For example, if you're wanting to move onto media studies at university, the university will probably set you a series of minimum grades to achieve and look for related A Levels. Similarly, a foreign language degree usually has the same foreign language as a requirement so it probably wouldn't be wise to take chemistry and biology A Levels if you want to study French at university.
Most students will study three or four A Levels but if you are going to study just three, make sure that the universities you want to attend don't have four A Levels as an entrance requirement!
Find out more about A Levels.
How A Levels Have Changed in Recent Years
Much like with the GCSEs, A Levels also underwent reform in 2015. This meant a few changes to how the courses were taught, the exams, and the grades.
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Previously, A Level qualifications could be taught in modules but now the examinations won't take place in January. Similarly, other types of assessment are discouraged unless the skills being assessed are deemed essential. AS Level results also don't count towards an A Level in the same way they did previously.
Universities have also had a bigger hand in what content appears on A Levels. After all, when studying the GCE A Level, many students are doing so to meet the entry requirements they need for their UCAS application for university.
This means that past papers before the reform mightn't be useful for revising. You should check with the exam board for practise papers or a sample A Level exam to help with your revision. The exam boards in the UK include AQA, OCR, CIE, Edexcel, CCEA, ICAAE, WJEC. While the exam board will dictate the exam that you take and which body will be awarding your A Level, most subjects will include the topics regardless of who's issuing the exam and the qualification.
Find out more about the A Level reforms.
If you need help with your GCSEs, A Levels, or any other subject or skill, consider getting in touch with one of the many talented and experienced private tutors on Superprof. You can find tutors all over the country and the world who are helping students with one or several different subjects and skills. There are tutors for academic subjects like maths, English, and science as well as tutors for hobbies, crafts, and skills like yoga, life coaching, or even sewing.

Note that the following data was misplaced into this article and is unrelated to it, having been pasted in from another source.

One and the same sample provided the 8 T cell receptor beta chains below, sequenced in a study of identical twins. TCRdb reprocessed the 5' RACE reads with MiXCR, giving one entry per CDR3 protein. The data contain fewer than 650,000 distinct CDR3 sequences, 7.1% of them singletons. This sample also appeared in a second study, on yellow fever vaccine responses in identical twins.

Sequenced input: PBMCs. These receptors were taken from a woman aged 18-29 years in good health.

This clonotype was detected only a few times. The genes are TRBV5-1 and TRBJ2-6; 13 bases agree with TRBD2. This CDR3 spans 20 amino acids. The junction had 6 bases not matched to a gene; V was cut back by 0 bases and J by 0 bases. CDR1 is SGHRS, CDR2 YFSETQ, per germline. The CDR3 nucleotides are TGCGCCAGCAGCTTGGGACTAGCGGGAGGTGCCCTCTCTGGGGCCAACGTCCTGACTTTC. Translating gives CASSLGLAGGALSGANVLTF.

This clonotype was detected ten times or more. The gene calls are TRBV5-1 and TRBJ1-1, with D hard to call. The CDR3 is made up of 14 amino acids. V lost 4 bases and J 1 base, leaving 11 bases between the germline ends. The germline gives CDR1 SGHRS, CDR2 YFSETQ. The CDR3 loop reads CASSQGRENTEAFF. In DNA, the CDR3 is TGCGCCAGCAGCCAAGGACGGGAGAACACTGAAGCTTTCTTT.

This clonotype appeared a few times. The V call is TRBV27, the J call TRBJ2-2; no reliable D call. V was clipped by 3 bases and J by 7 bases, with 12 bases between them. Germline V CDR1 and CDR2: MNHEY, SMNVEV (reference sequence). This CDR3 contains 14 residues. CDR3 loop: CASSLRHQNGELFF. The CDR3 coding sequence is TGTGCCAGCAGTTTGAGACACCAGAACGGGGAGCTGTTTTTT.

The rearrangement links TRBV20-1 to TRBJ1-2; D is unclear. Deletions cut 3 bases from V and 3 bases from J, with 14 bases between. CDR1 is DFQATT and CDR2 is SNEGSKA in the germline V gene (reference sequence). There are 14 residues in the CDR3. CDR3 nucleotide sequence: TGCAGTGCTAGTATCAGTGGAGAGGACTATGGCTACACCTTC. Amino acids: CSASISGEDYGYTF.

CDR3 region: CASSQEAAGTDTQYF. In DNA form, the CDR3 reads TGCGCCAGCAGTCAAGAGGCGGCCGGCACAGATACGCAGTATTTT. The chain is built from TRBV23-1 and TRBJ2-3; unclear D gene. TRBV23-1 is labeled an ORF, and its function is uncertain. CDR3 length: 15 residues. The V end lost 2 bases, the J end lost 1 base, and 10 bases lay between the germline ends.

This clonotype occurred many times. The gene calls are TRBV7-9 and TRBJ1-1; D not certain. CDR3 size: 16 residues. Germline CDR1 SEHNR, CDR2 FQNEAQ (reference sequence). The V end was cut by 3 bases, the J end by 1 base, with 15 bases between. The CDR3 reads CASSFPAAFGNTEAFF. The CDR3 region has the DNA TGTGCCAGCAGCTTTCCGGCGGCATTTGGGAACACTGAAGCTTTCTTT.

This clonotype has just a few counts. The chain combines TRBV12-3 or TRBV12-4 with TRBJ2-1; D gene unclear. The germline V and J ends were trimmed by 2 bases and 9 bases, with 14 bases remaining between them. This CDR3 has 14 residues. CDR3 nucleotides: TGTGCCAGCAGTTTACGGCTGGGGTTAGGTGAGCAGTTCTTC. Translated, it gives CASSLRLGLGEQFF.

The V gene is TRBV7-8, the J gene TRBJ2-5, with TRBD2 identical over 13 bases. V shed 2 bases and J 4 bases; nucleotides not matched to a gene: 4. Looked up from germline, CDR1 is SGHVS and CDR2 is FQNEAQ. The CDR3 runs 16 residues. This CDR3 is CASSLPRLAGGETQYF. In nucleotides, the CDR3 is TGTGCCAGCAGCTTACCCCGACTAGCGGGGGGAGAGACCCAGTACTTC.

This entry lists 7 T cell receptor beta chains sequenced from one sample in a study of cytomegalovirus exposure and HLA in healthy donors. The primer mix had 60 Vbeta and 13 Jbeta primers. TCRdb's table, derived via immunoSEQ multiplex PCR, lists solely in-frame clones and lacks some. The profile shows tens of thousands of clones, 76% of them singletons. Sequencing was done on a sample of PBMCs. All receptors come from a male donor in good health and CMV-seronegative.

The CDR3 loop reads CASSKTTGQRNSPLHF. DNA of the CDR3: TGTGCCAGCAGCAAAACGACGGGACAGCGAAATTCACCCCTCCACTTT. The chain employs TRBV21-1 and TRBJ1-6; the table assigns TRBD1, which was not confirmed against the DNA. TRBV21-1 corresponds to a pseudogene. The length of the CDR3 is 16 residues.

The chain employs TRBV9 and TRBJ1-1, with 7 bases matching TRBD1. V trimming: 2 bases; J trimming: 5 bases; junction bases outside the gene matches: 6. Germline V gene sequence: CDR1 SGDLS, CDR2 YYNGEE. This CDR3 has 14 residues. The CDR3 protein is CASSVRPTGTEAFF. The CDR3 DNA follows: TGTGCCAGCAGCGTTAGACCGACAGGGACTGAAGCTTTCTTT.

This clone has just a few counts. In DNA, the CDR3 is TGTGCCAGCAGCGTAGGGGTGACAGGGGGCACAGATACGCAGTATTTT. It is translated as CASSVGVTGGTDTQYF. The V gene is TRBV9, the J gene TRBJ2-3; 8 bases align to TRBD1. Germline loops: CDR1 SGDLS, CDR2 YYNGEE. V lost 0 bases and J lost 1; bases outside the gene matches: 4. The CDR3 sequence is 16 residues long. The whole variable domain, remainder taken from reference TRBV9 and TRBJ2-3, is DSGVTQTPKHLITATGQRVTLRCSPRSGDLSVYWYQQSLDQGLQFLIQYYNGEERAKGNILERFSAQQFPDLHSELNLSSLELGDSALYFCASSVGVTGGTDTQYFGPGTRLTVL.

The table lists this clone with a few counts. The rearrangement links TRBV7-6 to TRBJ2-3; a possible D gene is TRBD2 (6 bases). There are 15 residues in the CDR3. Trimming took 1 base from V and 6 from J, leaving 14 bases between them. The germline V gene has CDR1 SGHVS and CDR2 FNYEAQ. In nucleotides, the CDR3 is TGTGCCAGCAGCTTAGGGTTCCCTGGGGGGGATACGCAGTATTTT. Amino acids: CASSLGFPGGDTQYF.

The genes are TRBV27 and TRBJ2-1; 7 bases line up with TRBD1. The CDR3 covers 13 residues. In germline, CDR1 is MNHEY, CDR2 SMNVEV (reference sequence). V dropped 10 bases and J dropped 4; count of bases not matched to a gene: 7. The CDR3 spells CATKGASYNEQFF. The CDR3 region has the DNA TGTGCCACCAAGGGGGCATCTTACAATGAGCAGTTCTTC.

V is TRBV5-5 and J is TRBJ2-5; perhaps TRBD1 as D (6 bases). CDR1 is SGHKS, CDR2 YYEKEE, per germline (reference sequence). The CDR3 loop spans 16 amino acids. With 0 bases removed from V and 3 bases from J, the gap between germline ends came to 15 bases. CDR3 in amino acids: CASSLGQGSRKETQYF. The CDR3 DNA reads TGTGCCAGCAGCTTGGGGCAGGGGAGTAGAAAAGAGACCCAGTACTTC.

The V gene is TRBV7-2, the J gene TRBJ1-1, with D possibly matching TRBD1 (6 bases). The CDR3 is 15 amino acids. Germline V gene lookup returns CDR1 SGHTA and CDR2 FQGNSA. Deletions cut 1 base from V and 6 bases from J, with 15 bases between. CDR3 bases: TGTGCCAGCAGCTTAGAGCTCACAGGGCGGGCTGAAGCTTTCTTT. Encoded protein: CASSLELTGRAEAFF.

Similarly, you can find tutors across a range of different budgets, too. On Superprof, regardless of the subject or skill, there are three main types of private tutorial offered by private tutors: face-to-face tutorials, online tutorials, and group tutorials. Each type of tutorial comes with pros and cons in terms of cost, learning style, and effectiveness so it's up to you to carefully choose the right tutor and the right style of tutoring.
Face-to-face tutorials are between just the student and their tutor. This means that the tutor's focus is entirely on their student and the tutorial will be fully tailored to the student and their needs, allowing the student to get the maximum benefit out of the time spent with their tutor. While this is effective and allows students to learn quickly, it also comes at a cost. Since the tutor will be working tirelessly outside of the tutorials as well as in them to create bespoke tutorials for their students, they reflect this in their rates. In short, face-to-face tutorials are usually the most costly but also the most cost-effective.
If you find face-to-face tutorials outside of your budget or can't find any local tutors to your liking, don't despair, you can always look for online private tutorials. Thanks to the internet and video conferencing, students can now be taught from anywhere in the world. Since the tutors don't have to travel and can schedule more tutorials per week as a result, online tutorials tend to be cheaper than face-to-face tutorials. You'd be surprised at all the different subjects and skills that you can learn remotely.
Finally, group tutorials are between a private tutor and several students. While you won't get to enjoy one-on-one tutoring like the other types of private tutorials, this can be good for subjects like foreign languages where having several different students to talk to can be a huge benefit. With several students paying for the tutor's time, the cost works out cheaper per student per hour. Generally, group tutorials are the cheapest type available.